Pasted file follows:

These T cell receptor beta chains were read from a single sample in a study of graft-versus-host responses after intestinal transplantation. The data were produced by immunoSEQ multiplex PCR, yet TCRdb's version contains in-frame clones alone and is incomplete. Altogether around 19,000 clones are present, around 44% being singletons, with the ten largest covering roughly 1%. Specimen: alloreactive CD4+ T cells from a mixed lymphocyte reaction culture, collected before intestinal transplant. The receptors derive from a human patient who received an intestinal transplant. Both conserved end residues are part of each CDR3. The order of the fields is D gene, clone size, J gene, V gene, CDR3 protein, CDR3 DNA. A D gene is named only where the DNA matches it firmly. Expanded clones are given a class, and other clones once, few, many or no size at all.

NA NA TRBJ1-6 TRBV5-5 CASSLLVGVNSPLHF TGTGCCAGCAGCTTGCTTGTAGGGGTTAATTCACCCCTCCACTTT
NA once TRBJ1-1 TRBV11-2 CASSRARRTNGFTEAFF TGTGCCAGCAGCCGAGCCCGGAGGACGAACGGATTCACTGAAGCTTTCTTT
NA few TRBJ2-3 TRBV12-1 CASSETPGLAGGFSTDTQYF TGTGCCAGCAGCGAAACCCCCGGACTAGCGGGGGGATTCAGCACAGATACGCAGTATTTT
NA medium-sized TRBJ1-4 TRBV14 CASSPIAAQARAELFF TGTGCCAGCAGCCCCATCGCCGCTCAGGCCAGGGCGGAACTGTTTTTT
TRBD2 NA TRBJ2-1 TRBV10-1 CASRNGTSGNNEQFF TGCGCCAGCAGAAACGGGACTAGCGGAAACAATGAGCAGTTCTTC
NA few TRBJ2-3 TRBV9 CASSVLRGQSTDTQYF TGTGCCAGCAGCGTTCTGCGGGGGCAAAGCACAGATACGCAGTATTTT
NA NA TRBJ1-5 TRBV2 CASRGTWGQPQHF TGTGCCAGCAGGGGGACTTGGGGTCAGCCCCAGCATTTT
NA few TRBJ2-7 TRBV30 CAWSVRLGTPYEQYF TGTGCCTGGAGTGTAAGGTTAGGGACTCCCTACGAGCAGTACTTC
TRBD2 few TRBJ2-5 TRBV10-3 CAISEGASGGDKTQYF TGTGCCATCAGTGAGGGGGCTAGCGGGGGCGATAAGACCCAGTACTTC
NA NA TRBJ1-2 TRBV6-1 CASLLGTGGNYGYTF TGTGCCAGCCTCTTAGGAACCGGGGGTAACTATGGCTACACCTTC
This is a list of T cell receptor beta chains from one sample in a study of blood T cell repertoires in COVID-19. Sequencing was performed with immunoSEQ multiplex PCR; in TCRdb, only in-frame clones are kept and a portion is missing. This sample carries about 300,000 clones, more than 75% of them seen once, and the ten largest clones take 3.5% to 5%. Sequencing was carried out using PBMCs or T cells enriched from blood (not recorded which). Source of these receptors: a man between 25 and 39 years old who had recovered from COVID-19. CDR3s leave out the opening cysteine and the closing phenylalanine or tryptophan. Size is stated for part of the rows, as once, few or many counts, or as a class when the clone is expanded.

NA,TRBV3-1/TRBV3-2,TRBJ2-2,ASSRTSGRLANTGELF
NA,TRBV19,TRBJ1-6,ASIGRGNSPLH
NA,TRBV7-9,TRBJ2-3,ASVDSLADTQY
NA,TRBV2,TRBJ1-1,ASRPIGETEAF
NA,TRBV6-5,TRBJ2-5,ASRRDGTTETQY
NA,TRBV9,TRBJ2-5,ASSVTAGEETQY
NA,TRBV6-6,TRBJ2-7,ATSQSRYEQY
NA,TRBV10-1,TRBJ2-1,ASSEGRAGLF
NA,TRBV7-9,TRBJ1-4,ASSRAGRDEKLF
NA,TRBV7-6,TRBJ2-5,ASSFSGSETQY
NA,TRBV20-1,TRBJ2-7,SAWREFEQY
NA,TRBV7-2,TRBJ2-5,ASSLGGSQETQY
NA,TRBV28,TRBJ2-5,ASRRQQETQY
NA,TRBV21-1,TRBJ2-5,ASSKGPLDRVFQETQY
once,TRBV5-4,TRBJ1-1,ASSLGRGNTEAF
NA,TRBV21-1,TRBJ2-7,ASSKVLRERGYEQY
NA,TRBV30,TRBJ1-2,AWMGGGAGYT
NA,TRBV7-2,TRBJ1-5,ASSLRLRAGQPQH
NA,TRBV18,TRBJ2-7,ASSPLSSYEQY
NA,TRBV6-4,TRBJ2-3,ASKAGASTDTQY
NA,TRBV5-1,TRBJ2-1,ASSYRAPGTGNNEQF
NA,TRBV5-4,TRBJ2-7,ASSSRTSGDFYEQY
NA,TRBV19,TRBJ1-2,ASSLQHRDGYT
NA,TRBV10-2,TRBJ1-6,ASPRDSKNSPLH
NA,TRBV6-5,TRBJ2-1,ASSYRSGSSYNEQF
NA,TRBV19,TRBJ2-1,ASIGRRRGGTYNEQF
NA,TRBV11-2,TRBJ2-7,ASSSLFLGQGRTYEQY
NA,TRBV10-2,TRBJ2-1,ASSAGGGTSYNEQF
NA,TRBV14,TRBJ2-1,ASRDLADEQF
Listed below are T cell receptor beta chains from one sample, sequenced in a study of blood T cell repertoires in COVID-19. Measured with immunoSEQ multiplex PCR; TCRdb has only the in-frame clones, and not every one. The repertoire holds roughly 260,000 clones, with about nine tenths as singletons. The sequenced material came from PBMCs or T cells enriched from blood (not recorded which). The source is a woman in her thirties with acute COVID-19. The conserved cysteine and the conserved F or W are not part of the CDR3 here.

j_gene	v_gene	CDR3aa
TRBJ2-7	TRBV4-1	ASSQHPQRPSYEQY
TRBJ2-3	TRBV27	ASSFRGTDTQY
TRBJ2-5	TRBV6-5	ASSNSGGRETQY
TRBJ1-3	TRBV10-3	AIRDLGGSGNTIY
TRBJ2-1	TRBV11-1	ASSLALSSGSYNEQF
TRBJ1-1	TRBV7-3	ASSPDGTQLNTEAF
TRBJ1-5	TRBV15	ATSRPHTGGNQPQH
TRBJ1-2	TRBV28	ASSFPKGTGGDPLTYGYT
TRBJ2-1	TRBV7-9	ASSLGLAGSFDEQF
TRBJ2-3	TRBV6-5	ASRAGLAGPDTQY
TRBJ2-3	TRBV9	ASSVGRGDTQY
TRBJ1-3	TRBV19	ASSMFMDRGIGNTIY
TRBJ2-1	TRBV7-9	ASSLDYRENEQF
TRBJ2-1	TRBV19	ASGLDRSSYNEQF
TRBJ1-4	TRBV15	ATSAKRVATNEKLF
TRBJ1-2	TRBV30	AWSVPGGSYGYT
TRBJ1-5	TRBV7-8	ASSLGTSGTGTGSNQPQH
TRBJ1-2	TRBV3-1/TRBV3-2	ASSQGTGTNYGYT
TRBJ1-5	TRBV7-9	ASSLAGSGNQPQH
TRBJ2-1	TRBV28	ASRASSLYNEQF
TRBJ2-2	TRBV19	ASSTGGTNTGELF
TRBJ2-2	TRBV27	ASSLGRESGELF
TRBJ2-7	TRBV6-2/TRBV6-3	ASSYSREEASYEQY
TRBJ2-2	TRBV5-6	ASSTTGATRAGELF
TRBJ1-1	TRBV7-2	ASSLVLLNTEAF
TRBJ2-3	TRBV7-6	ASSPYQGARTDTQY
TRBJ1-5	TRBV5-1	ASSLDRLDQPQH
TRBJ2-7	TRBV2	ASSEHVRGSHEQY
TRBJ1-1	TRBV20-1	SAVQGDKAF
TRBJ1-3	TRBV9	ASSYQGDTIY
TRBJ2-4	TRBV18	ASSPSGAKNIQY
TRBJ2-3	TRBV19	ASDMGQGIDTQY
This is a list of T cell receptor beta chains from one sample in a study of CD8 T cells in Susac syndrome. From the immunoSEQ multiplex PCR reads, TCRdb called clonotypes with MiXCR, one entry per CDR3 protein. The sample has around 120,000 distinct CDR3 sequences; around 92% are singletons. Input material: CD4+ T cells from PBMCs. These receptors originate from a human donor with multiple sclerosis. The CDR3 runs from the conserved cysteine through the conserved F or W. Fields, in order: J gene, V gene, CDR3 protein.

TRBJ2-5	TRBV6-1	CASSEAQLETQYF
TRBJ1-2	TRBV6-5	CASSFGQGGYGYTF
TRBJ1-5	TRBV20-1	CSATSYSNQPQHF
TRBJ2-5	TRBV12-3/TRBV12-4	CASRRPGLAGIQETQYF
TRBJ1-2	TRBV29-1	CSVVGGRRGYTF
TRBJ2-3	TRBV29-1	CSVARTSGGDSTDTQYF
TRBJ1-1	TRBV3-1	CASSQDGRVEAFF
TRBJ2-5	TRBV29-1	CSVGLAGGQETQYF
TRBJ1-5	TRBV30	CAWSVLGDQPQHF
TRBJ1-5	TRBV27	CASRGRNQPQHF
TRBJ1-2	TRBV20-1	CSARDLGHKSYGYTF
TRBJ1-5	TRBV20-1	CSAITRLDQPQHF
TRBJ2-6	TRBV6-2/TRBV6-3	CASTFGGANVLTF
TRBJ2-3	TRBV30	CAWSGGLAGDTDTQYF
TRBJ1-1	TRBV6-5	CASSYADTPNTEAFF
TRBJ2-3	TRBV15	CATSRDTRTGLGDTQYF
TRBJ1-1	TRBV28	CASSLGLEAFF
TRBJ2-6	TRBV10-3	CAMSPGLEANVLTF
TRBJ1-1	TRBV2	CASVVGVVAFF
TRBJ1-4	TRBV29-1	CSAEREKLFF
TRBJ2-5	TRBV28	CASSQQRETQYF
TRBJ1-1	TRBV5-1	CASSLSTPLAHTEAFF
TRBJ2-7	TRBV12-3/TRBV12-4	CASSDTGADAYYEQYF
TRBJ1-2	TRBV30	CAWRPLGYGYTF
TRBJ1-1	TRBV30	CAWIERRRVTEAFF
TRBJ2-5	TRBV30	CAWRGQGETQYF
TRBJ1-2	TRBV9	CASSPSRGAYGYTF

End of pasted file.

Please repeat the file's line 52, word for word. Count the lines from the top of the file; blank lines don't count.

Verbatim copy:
TRBJ2-1	TRBV7-9	ASSLGLAGSFDEQF